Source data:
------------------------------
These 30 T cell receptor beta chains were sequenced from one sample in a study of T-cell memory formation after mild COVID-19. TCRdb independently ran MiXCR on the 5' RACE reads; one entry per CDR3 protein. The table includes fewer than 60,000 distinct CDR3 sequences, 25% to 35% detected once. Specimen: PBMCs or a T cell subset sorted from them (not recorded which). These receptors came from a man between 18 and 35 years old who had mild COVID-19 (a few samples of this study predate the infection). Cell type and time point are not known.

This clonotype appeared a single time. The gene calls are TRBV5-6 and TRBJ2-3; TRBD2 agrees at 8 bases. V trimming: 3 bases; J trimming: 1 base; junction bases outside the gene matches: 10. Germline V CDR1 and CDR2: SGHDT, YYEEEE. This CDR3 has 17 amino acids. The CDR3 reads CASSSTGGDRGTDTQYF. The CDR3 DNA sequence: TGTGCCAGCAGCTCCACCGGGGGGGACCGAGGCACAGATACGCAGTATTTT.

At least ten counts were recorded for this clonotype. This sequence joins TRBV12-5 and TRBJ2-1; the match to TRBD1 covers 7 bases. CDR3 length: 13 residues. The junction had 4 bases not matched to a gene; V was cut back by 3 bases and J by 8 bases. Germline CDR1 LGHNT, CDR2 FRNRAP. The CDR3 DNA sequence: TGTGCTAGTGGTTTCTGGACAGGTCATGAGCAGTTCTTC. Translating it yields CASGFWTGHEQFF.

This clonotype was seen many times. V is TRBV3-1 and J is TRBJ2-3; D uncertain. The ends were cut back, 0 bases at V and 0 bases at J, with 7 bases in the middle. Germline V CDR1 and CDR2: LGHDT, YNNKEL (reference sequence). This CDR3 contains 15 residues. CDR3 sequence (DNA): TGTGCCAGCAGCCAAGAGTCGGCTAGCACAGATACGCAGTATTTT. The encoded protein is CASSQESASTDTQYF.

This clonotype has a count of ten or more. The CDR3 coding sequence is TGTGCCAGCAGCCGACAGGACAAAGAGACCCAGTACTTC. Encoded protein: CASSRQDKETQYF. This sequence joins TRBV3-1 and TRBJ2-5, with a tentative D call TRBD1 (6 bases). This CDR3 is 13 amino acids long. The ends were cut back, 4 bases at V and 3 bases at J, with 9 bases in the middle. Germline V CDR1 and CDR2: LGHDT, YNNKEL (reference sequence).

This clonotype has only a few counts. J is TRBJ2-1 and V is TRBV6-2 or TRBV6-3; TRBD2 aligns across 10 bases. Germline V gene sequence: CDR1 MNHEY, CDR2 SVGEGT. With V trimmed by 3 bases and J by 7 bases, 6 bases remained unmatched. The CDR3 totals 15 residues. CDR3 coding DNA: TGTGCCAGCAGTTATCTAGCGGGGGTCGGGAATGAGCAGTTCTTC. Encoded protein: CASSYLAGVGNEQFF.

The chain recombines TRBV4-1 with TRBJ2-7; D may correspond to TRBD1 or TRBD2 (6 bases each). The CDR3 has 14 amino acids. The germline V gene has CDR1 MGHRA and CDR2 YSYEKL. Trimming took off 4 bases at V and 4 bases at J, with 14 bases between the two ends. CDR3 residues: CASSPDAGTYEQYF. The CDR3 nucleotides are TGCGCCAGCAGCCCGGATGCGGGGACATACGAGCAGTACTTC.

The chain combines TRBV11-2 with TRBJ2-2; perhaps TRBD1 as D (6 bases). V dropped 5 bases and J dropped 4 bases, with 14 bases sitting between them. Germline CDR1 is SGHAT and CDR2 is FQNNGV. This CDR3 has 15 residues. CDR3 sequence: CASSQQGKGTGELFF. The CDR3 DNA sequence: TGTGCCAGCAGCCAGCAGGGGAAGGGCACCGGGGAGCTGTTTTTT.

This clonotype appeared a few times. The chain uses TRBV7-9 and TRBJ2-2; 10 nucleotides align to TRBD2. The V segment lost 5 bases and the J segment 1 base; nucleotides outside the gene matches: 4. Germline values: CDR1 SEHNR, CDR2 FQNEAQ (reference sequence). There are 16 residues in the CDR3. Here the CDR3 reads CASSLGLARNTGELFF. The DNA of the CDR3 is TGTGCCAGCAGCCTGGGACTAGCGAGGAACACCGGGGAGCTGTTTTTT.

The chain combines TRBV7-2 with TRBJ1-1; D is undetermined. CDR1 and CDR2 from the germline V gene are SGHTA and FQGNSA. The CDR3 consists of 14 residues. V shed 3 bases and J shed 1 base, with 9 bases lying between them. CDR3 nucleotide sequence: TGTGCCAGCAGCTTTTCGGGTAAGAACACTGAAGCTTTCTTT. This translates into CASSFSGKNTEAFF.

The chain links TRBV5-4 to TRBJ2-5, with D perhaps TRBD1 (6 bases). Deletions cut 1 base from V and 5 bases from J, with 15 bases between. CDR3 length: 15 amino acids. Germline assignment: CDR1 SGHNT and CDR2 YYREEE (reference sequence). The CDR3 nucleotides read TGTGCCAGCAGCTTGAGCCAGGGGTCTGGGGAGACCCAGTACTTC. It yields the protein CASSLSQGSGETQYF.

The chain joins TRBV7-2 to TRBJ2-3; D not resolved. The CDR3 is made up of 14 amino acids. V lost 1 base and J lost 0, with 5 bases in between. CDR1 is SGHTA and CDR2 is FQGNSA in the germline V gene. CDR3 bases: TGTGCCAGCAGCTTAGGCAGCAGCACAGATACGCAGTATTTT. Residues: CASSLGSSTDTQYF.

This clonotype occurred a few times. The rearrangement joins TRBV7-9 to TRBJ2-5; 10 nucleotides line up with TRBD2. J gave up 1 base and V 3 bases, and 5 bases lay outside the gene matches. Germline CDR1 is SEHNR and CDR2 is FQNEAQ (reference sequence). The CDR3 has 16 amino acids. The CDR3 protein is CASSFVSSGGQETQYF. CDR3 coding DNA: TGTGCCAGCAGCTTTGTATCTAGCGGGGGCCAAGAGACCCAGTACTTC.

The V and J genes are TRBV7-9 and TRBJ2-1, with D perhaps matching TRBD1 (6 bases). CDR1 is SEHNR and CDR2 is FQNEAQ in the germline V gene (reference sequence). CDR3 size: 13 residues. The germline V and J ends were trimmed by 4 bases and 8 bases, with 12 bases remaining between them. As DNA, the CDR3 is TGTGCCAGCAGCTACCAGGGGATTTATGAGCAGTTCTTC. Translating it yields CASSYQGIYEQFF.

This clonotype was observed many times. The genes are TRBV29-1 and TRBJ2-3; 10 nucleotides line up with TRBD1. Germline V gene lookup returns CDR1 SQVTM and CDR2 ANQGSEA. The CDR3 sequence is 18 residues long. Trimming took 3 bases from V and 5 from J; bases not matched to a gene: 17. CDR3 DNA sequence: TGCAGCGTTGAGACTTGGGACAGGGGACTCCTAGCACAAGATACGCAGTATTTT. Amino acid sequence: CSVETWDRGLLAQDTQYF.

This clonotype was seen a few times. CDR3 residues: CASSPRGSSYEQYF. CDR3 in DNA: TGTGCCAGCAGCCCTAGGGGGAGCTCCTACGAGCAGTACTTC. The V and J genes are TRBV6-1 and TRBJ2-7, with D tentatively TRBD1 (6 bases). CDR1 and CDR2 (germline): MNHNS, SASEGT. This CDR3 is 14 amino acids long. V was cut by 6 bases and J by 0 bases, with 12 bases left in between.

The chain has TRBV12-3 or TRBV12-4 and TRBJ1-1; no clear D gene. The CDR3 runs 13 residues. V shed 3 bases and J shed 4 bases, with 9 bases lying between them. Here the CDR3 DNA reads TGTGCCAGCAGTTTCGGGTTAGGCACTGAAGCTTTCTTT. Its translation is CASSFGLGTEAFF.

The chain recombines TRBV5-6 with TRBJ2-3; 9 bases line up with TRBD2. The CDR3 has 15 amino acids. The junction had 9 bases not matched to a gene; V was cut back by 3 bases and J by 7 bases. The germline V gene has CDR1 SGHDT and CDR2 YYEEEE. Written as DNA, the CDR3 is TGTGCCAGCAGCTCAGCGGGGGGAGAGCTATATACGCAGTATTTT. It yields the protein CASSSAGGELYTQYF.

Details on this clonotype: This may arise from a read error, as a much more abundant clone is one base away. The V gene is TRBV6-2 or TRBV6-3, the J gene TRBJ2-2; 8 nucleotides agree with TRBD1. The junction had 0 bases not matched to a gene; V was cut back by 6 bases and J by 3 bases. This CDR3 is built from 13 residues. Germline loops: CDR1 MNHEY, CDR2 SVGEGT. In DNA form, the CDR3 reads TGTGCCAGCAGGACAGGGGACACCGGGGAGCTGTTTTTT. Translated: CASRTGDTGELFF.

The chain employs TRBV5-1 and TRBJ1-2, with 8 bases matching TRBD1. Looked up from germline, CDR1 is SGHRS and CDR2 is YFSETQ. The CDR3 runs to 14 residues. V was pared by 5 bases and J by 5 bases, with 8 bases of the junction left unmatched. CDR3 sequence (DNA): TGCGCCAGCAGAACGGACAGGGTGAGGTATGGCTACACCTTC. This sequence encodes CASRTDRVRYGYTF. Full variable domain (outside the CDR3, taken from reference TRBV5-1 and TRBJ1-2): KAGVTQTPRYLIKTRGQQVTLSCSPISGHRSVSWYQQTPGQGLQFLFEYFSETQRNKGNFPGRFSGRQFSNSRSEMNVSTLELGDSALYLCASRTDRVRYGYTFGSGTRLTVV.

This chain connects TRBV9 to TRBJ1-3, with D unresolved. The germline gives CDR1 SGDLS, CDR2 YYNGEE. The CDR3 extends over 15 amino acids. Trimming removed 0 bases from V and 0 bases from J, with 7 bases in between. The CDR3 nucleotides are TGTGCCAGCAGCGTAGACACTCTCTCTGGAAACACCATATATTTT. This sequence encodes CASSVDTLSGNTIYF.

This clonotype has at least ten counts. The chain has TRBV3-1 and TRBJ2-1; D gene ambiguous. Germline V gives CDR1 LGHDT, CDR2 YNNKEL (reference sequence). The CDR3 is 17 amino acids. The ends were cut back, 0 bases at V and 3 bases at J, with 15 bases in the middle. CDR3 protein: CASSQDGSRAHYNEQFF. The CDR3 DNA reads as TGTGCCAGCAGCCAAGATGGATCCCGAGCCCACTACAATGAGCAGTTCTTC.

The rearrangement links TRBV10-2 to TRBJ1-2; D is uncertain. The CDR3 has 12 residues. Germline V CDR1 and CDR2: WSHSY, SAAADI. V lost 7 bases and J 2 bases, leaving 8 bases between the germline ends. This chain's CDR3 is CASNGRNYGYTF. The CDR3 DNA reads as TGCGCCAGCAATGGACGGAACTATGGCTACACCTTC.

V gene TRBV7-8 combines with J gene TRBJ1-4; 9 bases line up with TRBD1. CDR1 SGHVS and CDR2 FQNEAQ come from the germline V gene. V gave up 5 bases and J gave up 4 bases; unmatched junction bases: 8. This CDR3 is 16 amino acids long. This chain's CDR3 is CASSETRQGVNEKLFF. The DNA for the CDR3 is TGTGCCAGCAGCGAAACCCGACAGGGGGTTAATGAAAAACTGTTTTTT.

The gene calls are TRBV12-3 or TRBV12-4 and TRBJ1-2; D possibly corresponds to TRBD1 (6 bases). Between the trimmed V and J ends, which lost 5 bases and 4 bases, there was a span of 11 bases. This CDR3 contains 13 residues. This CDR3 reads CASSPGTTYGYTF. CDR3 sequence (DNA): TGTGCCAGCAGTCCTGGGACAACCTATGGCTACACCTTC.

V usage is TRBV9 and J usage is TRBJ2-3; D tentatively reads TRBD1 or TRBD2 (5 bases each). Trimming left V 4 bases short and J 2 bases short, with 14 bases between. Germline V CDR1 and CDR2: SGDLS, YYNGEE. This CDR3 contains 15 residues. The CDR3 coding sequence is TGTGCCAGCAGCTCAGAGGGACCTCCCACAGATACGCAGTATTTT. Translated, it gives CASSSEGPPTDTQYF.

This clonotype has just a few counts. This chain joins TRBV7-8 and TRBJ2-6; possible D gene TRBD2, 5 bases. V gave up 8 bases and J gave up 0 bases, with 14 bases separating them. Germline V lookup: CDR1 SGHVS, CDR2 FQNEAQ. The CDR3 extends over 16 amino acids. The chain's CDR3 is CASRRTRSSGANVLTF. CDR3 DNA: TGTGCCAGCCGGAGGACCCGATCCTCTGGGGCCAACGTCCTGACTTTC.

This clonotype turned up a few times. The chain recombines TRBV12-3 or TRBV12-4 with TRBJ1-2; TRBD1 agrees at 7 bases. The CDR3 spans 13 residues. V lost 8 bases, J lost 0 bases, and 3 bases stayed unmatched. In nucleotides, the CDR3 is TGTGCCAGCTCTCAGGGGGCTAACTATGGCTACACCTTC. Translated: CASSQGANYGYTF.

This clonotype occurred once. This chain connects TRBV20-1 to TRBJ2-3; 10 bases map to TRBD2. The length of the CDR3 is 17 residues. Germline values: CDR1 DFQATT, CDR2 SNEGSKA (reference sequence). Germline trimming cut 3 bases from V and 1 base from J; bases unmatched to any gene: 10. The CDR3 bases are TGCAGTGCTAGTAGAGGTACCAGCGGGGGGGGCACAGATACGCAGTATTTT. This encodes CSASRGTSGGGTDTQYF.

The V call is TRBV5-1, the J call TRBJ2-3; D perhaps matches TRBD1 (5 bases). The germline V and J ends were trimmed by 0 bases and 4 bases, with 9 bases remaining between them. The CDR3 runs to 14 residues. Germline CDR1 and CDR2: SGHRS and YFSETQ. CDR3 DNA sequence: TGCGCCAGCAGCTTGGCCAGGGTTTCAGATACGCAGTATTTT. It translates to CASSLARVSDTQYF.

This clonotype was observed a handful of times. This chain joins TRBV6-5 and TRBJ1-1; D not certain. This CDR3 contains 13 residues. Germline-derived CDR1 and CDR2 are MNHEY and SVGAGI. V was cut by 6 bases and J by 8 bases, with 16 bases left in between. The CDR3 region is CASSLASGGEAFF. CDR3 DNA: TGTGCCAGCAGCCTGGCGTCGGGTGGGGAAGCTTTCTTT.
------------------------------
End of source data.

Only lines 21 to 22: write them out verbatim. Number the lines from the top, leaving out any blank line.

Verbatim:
This chain connects TRBV9 to TRBJ1-3, with D unresolved. The germline gives CDR1 SGDLS, CDR2 YYNGEE. The CDR3 extends over 15 amino acids. Trimming removed 0 bases from V and 0 bases from J, with 7 bases in between. The CDR3 nucleotides are TGTGCCAGCAGCGTAGACACTCTCTCTGGAAACACCATATATTTT. This sequence encodes CASSVDTLSGNTIYF.

This clonotype has at least ten counts. The chain has TRBV3-1 and TRBJ2-1; D gene ambiguous. Germline V gives CDR1 LGHDT, CDR2 YNNKEL (reference sequence). The CDR3 is 17 amino acids. The ends were cut back, 0 bases at V and 3 bases at J, with 15 bases in the middle. CDR3 protein: CASSQDGSRAHYNEQFF. The CDR3 DNA reads as TGTGCCAGCAGCCAAGATGGATCCCGAGCCCACTACAATGAGCAGTTCTTC.